Edentulism is a debilitating and irreversible condition and is described as the “final marker of disease burden for oral health”. Despite advances in preventive dentistry, edentulism is still a major public health problem worldwide. There will be an increase in the overall need for complete dentures, from 53.8 million in 1991 to 61.0 million dentures in 2020.

Edentulism has a series of deleterious consequences for oral and general health. Oral consequences vary from the well-known residual ridge resorption to an impaired masticatory function, an unhealthy diet, social disability, and poor oral health quality of life. Edentulous individuals are also in greater risk for different systemic diseases and an increase in mortality rate.

For some people, the relevance and functionality of teeth can be easily taken for granted, but a closer examination of their considerable significance will demonstrate how they are actually very important. Among other things, teeth serve to:

  • support the lips and cheeks, providing for a fuller, more aesthetically pleasing appearance
  • maintain an individual’s vertical dimension of occlusion
  • along with the tongue and lips, allow for the proper pronunciation of various sounds
  • preserve and maintain the height of the alveolar ridge, cut, grind and chew food.

Replacing missing teeth for Complete Edentulous patient

There are essentially two main ways in which missing teeth can be replaced:

  1. Dentures

Dentures (also known as false teeth) are prosthetic devices constructed to replace missing teeth, and are supported by the surrounding soft and hard tissues of the oral cavity. Conventional dentures are removable and do not feel like real teeth, nor do function like real teeth.

Dentures can help people through:

  • Mastication or chewing ability is improved by replacing edentulous areas with denture teeth.
  • Aesthetics, because the presence of teeth gives a natural appearance to the face, and wearing a denture to replace missing teeth provides support for the lips and cheeks and corrects the collapsed appearance that results from the loss of teeth.
  • Pronunciation, because replacing missing teeth, especially the anteriors, enables patients to speak better. There is especially improvement in pronouncing words containing sibilants for fricatives.
  • Self-esteem, because improved looks and speech boost confidence in the ability to interact socially. 


  • This is the least expensive option for the replacement of teeth
  • The least invasive, no surgery needed (usually).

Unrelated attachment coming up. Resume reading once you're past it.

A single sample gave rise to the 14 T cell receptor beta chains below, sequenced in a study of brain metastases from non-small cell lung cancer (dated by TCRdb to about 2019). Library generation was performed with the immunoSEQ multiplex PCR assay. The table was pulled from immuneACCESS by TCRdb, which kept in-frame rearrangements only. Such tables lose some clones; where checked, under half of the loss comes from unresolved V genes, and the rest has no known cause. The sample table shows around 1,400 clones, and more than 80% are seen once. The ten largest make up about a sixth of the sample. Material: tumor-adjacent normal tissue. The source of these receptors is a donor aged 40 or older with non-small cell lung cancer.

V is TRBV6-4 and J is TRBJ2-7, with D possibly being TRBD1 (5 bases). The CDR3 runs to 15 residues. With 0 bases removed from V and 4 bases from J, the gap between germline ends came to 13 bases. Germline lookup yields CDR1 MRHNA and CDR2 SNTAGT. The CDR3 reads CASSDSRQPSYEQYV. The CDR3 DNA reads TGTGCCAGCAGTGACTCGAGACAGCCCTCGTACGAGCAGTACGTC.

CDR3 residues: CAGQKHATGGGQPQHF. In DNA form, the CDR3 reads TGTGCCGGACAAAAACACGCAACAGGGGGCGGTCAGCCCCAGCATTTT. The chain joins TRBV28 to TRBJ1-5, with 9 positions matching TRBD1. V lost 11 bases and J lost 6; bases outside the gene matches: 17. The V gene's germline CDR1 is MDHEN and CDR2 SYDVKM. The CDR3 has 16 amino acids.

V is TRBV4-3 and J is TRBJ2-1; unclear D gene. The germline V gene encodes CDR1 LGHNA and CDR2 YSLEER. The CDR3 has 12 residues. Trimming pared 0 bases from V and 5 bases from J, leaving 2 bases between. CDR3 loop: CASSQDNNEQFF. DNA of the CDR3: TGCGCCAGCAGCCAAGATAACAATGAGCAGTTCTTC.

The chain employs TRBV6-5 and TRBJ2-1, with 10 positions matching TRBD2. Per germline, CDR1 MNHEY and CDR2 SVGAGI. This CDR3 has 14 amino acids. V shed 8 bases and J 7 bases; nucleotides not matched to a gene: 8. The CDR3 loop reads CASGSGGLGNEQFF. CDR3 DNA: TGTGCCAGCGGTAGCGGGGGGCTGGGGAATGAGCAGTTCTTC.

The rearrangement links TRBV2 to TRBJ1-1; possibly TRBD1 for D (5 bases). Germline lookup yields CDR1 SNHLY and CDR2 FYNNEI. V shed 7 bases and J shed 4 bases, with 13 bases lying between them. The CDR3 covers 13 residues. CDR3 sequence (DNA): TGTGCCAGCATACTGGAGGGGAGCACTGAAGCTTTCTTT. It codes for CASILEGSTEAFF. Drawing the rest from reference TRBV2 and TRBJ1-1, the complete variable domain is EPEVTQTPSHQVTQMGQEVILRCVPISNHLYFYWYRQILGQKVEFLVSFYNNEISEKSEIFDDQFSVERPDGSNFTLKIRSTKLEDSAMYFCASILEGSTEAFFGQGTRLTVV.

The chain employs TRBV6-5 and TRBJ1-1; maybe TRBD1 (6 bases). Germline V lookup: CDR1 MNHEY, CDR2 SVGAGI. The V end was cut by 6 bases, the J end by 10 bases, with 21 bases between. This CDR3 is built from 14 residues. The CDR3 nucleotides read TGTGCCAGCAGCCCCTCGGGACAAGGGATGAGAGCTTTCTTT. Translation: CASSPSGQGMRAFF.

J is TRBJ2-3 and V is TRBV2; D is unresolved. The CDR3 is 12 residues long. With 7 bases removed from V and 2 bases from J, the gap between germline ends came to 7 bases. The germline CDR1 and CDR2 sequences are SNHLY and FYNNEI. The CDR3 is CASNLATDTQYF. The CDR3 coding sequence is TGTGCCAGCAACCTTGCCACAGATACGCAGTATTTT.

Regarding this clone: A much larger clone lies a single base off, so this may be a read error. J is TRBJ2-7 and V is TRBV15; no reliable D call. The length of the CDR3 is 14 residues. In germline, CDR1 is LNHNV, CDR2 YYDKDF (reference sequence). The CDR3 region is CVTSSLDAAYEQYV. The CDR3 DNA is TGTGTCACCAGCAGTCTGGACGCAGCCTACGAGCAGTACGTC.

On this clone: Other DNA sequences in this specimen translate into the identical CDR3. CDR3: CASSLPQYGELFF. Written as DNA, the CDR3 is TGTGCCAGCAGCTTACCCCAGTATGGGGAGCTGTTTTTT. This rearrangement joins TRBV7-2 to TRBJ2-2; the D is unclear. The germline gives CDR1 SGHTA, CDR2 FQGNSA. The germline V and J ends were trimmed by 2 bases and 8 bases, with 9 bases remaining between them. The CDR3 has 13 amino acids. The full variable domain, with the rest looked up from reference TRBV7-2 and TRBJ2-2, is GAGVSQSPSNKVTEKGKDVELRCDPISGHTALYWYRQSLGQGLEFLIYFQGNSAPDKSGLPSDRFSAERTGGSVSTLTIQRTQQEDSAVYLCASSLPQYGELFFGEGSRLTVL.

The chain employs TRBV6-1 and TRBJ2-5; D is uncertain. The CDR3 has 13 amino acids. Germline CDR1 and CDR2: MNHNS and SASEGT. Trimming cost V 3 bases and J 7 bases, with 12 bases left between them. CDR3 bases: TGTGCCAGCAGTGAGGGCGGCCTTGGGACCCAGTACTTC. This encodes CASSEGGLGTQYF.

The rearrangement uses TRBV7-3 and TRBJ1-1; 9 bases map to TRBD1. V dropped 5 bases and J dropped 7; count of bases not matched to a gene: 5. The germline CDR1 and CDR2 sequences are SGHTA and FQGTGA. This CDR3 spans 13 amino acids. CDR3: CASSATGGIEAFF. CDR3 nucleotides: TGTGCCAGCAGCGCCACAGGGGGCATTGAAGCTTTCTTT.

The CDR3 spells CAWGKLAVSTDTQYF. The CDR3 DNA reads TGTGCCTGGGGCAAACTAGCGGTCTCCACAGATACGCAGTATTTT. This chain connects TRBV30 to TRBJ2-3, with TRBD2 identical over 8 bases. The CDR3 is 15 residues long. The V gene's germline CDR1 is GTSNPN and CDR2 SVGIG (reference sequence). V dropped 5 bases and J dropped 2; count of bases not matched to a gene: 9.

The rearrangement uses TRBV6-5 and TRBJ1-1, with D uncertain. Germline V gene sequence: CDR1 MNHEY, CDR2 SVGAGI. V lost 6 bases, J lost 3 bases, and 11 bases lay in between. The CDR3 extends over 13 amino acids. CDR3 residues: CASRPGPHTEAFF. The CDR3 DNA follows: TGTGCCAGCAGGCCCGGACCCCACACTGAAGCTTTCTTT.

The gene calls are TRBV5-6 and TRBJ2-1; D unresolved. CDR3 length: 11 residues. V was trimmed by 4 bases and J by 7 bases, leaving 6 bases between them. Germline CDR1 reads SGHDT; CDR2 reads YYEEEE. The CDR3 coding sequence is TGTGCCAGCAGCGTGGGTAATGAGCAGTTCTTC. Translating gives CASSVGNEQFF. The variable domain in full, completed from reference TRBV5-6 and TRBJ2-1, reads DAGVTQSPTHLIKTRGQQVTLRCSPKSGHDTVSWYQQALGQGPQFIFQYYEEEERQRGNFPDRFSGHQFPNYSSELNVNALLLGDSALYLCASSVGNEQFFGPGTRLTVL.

• Quite often rely solely on the mucosa for support, do not tend to be as stable as the other options.
  • Very difficult to keep clean and can exacerbate any oral hygiene issues.
  • They are difficult to learn to use. Quite often require complex muscular control to hold them in place.
  • Not as efficient as other options. Foods such as apples and nuts will often have to be avoided.

2. Dental Implants

Implants can be used to restore the complete edentulous patient, therefore no need for removal dentures. Such prosthesis is commonly called All on 4 or Hybrid.

All on 4 or Hybrid Prosthesis materials:

Several dental materials has been used for fabrication of Hybrid prosthesis. Traditionally, metal frame and acrylic teeth has been the material of choice, but new materials with improved properties has been introduced in recent years. The material of choice should be carefully selected in each individual case

a) Metal frame and acrylic teeth

Most common choice of materials for Hybrid prosthesis fabrication due to the long term tradition in dentistry.


  • Well know materials
  • Good esthetics
  • Soft to implants (masticatory forces buffer)


  • Tooth fracture, occurs quite often needing repairs and adjustments
  • Stains over time
  • Wears, therefore need replacement every 5 to 10 years
  • Analogue technique, difficult to re-do or to duplicate if needed

b) Zirconia

Introduced in the dental market a few years ago, hoping that will replace the traditional metal frame and acrylic teeth


  • Esthetics, is questionable depending on prosthesis thickness as well as laboratory technician unique talent
  • Great color stability: due to porcelain and glaze nature it does not stain or fade a way over time
  • Great oral hygiene:
  • No wear or fracture
  • Digital technique: easy to reproduce if needed


  • No long term data
  • Can be hard to implants: material could be too harsh to implants, more data is needed
  • No light transmission: zirconia can bee too opaque, eliminating light transmission making tooth look unreal

c) Nano-Ceramics

Probably one of the latest materials introduced in the market. It is intend to help to over come some of the disadvantages of the zirconia


  • Great esthetics
  • Light transmission: more natural looks
  • Great strength: practicable un-breakable
  • Soft to implants (masticatory forces buffer)
  • Digital technique: easy to reproduce if needed


  • No long term data
  • Wears, therefore need replacement not as soon as conventional metal frame and acrylic
  • Stains over time: will need polish and maintenance

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